German politicians have worried for years about the country's low birth rate. But a new survey has found that the desire to have children has increased in Germany for the first time in years.
More Germans say they're ready to take the plunge
The Familienmonitor 2010, a study commissioned by Germany's Family Ministry, found that in 2009 52 percent of Germans without children under the age of 50 did want children.
It was a dramatic jump from 2008 when just 43 percent said they wanted children, and according to Steffen de Sombre, a project manager of the study, the first such increase in years.
De Sombre told Deutsche Welle that another key finding of the study was that the people surveyed now find the hurdles to starting a family less significant than they did a year ago.
He credited the reforms pushed through by former Family Minister Ursula von der Leyen of Chancellor Angela Merkel's Christian Democrats as getting the ball rolling on a more family-friendly Germany.
"The parents, or the potential parents, have the feeling that they're getting more support than in the past from the politicians," he said. "That their challenges and their needs are recognized by the politicians and that concrete measures are being taken to address these issues."
Those concrete measures include increased support for daycare and a parental leave allowance for mothers and fathers of new babies. Some 73 percent of the survey respondents thought the parental leave allowance, introduced in 2007, was a good reform.
According to the study, Germans now see fewer barriers to becoming parents
'A good first sign'
Michaela Kreyenfeld, the deputy head of the Laboratory of Economic and Social Demography at the Max Planck Institute for Demographic Research, said she agrees that some of the credit for the increase can be given to von der Leyen, with some caveats.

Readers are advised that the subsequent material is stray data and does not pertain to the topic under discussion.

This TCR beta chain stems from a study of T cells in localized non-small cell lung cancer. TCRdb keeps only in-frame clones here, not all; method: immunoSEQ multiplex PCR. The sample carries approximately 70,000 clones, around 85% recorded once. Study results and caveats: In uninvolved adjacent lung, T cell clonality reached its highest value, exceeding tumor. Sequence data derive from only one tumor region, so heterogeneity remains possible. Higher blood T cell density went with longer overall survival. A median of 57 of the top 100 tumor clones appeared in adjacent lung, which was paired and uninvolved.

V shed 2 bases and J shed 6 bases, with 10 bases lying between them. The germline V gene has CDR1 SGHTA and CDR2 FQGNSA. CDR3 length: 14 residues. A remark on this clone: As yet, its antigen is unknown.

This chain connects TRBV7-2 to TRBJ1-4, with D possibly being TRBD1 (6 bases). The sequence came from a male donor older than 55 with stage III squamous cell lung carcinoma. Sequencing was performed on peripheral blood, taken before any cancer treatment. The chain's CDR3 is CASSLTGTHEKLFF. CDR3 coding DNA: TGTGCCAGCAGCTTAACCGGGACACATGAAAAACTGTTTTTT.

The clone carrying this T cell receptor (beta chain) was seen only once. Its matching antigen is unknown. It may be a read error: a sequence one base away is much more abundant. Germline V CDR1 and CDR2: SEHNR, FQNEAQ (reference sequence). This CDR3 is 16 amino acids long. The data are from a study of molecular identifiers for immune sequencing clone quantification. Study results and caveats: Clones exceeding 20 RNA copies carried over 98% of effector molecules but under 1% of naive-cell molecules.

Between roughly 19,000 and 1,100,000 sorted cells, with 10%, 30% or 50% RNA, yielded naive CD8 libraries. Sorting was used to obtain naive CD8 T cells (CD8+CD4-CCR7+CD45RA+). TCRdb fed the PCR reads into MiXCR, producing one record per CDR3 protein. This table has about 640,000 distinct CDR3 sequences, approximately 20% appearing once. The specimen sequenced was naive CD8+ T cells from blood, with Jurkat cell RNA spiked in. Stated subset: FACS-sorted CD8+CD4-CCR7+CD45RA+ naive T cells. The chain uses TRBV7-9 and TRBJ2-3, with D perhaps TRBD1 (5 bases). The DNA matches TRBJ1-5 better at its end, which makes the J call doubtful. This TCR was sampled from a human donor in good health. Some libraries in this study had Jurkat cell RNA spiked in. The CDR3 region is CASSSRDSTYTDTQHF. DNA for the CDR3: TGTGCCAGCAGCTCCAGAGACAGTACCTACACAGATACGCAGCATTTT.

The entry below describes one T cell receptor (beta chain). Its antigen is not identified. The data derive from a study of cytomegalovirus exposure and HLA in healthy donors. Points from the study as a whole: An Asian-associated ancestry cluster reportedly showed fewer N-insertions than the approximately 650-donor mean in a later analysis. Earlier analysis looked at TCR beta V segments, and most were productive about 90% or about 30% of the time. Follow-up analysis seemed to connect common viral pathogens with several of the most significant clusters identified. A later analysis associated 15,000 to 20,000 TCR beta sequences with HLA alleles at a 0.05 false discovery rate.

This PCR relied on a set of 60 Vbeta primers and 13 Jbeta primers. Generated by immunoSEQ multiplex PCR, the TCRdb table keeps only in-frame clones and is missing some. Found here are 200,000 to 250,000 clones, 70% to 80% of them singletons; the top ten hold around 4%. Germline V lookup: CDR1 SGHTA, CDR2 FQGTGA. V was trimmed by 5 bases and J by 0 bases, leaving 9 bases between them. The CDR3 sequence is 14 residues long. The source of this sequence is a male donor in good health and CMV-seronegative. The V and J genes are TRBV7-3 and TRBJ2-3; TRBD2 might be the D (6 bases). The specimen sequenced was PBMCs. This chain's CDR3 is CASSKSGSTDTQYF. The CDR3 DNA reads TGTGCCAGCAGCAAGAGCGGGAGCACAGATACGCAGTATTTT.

According to Kreyenfeld, the study's sample size of just 1,814 people is quite small. "We need further research," she said, "but this is a good first sign." She also emphasized that the reforms that von der Leyen championed were actually first proposed by her predecessor, Renate Schmidt, a Social Democrat.
She said, however, that von der Leyen, "with her personality and her seven children and career" was a "fantastic person" to promote a change in thinking about families and women in Germany.
Those changes, according to both Kreyenfeld and de Sombre, include a warming up to the idea of sending young children to daycare and new desire in women to combine career and family. German women are less likely to be willing to give up having children in order to have a career, said de Sombre.
"It's becoming more and more common for women to say, 'I want both.'"
More and more German women want to have a career and a family
Seeking work-life balance
Wanting both means finding a balance. That balance is something Kristina Schroeder, the family minister since late last year, is focusing on.
"The satisfaction of families depends especially on whether they are able to spend enough time with their children and other relatives," Schroeder said at the presentation of the Familienmonitor 2010 in Berlin. "Time is the key to modern family policy."
The survey found that 69 of those asked and 78 percent of the mothers and fathers asked felt that making it easier to combine family life and employment should be the priority of family policy reform.
Together with the German Chambers of Industry and Commerce, Schroeder is launching a flexible work hours initiative to meet the needs of those who aren't satisfied with the typical full-time or half-time options offered by most companies. Three quarters of those mothers surveyed said 20 hours a week of work wouldn't be enough, while 60 percent of the fathers would like to reduce their working hours.
Author: Holly Fox
Editor: Martin Kuebler